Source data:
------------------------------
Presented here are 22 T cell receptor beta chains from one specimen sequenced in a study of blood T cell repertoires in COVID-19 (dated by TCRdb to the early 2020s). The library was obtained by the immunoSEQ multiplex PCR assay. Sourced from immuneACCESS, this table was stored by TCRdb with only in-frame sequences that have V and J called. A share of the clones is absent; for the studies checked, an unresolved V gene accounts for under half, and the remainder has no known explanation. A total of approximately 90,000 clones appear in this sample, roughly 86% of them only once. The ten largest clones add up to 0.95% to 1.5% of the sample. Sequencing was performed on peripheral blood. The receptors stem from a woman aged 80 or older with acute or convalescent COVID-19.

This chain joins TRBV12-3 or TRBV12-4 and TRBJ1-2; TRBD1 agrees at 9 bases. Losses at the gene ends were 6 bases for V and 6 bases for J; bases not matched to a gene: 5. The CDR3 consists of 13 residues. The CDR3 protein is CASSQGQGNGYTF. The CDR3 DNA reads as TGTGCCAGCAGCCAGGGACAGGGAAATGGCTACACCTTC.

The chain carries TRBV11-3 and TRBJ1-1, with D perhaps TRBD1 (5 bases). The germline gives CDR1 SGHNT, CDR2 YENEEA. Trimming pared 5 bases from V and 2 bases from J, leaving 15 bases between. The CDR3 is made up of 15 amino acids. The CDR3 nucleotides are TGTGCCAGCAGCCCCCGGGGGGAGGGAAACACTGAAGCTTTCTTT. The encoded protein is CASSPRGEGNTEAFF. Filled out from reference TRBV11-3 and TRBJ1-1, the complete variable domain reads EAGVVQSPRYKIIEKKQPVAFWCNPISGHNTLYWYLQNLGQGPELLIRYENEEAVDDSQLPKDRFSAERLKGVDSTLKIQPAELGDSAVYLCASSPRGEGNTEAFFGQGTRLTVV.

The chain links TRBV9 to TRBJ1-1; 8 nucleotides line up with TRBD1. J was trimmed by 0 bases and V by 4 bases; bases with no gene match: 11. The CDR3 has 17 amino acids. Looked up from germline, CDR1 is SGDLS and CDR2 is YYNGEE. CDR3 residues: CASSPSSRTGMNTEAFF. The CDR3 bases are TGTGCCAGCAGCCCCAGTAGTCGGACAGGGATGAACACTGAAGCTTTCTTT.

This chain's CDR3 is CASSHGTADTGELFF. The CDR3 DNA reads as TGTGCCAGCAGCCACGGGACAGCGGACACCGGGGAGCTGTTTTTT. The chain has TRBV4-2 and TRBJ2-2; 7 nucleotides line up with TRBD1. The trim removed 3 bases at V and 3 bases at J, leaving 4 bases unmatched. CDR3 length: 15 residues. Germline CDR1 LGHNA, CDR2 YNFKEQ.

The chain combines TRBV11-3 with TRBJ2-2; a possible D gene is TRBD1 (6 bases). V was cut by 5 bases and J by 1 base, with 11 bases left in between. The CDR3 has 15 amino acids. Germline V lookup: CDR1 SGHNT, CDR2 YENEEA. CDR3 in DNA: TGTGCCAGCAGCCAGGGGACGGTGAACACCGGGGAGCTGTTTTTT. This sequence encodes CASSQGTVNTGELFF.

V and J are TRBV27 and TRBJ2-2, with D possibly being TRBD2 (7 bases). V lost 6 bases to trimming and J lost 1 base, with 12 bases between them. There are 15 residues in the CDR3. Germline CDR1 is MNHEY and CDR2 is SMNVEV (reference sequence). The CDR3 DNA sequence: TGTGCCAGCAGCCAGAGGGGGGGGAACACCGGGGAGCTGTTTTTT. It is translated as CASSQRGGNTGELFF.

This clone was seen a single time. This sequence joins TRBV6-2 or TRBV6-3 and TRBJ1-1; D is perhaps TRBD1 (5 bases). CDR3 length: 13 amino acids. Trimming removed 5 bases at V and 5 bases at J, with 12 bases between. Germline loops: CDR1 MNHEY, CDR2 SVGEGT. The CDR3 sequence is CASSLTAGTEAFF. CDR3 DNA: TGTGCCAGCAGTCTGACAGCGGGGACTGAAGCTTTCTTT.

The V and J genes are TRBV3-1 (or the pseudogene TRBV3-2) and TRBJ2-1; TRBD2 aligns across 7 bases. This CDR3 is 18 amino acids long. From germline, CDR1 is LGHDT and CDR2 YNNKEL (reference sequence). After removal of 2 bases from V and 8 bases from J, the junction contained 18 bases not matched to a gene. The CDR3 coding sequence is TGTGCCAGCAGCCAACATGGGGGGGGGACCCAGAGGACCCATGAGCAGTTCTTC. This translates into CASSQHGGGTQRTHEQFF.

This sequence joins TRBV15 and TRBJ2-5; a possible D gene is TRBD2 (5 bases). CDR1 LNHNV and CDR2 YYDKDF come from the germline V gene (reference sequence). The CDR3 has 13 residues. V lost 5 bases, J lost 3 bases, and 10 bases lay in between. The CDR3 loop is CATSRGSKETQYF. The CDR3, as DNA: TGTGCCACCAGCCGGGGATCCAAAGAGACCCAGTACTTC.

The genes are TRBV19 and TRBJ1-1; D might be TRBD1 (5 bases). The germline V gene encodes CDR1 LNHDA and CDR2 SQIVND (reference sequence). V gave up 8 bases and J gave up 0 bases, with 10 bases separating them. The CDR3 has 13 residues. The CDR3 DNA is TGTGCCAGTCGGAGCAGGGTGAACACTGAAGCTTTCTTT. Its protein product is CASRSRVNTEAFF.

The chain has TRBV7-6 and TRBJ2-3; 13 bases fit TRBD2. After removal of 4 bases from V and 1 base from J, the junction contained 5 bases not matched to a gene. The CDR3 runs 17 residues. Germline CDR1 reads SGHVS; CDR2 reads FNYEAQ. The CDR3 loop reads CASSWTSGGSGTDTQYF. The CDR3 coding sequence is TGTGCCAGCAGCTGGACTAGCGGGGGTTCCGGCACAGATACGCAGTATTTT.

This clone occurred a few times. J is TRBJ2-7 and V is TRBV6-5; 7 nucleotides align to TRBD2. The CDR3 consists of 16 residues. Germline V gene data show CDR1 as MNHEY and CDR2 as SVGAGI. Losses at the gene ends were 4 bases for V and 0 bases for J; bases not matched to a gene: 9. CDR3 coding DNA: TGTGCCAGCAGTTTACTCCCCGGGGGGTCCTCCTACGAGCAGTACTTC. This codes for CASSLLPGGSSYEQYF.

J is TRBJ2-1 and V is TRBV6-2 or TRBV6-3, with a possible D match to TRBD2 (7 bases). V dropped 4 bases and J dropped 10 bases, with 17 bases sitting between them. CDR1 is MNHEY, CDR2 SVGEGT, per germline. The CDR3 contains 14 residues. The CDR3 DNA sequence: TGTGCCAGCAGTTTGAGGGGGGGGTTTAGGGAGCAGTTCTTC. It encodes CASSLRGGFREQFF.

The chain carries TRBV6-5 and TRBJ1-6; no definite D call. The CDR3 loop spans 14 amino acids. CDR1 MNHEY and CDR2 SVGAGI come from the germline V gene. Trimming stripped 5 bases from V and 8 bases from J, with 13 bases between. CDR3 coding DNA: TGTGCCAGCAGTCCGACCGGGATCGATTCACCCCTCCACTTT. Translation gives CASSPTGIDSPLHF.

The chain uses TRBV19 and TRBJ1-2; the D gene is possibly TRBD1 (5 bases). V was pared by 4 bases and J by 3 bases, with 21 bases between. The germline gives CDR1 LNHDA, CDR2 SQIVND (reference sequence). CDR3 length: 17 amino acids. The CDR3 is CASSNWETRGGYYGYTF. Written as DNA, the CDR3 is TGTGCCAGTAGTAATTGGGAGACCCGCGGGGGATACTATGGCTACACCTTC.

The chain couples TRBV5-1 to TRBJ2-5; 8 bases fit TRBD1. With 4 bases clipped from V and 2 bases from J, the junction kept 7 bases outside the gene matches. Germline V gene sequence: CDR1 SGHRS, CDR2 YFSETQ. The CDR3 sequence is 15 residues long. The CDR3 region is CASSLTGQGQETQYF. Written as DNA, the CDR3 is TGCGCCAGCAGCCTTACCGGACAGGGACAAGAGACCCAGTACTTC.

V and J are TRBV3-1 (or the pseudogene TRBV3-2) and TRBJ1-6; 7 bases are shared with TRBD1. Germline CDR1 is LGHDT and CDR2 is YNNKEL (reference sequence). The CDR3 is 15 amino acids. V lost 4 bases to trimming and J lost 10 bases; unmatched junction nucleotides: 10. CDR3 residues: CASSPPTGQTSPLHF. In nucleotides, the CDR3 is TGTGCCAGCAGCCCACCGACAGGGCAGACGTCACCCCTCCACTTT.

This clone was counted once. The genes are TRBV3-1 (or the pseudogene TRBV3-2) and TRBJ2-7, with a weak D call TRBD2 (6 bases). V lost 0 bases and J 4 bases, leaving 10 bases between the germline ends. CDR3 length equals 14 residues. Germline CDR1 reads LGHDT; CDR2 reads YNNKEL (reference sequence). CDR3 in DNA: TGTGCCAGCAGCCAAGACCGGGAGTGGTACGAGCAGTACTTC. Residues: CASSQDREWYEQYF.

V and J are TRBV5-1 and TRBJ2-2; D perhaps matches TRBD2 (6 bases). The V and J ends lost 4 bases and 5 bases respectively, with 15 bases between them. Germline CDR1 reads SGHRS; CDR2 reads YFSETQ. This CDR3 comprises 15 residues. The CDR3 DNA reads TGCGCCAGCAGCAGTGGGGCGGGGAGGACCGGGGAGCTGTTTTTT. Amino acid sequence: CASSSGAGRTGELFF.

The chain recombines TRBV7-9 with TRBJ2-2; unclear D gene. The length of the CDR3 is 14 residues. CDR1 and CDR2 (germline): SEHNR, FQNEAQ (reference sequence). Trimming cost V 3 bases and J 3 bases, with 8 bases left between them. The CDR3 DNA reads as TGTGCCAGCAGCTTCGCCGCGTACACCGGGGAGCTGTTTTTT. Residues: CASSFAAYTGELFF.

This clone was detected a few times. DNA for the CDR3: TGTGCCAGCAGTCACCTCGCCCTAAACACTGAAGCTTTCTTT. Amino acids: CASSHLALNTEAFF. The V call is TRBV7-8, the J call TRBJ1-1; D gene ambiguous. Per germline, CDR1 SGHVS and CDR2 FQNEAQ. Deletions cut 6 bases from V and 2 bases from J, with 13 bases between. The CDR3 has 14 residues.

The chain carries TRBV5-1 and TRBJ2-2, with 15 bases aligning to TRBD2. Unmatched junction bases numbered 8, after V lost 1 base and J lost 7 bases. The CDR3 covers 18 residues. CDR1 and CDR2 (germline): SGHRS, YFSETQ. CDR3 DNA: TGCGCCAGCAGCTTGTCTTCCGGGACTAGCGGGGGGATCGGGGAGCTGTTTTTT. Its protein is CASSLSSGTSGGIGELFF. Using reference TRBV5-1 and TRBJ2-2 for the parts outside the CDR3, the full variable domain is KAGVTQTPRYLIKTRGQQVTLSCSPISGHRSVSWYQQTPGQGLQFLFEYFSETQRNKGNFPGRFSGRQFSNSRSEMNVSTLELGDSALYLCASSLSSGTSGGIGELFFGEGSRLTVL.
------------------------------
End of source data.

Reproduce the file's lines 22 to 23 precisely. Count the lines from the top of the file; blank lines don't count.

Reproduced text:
This clone was detected a few times. DNA for the CDR3: TGTGCCAGCAGTCACCTCGCCCTAAACACTGAAGCTTTCTTT. Amino acids: CASSHLALNTEAFF. The V call is TRBV7-8, the J call TRBJ1-1; D gene ambiguous. Per germline, CDR1 SGHVS and CDR2 FQNEAQ. Deletions cut 6 bases from V and 2 bases from J, with 13 bases between. The CDR3 has 14 residues.

The chain carries TRBV5-1 and TRBJ2-2, with 15 bases aligning to TRBD2. Unmatched junction bases numbered 8, after V lost 1 base and J lost 7 bases. The CDR3 covers 18 residues. CDR1 and CDR2 (germline): SGHRS, YFSETQ. CDR3 DNA: TGCGCCAGCAGCTTGTCTTCCGGGACTAGCGGGGGGATCGGGGAGCTGTTTTTT. Its protein is CASSLSSGTSGGIGELFF. Using reference TRBV5-1 and TRBJ2-2 for the parts outside the CDR3, the full variable domain is KAGVTQTPRYLIKTRGQQVTLSCSPISGHRSVSWYQQTPGQGLQFLFEYFSETQRNKGNFPGRFSGRQFSNSRSEMNVSTLELGDSALYLCASSLSSGTSGGIGELFFGEGSRLTVL.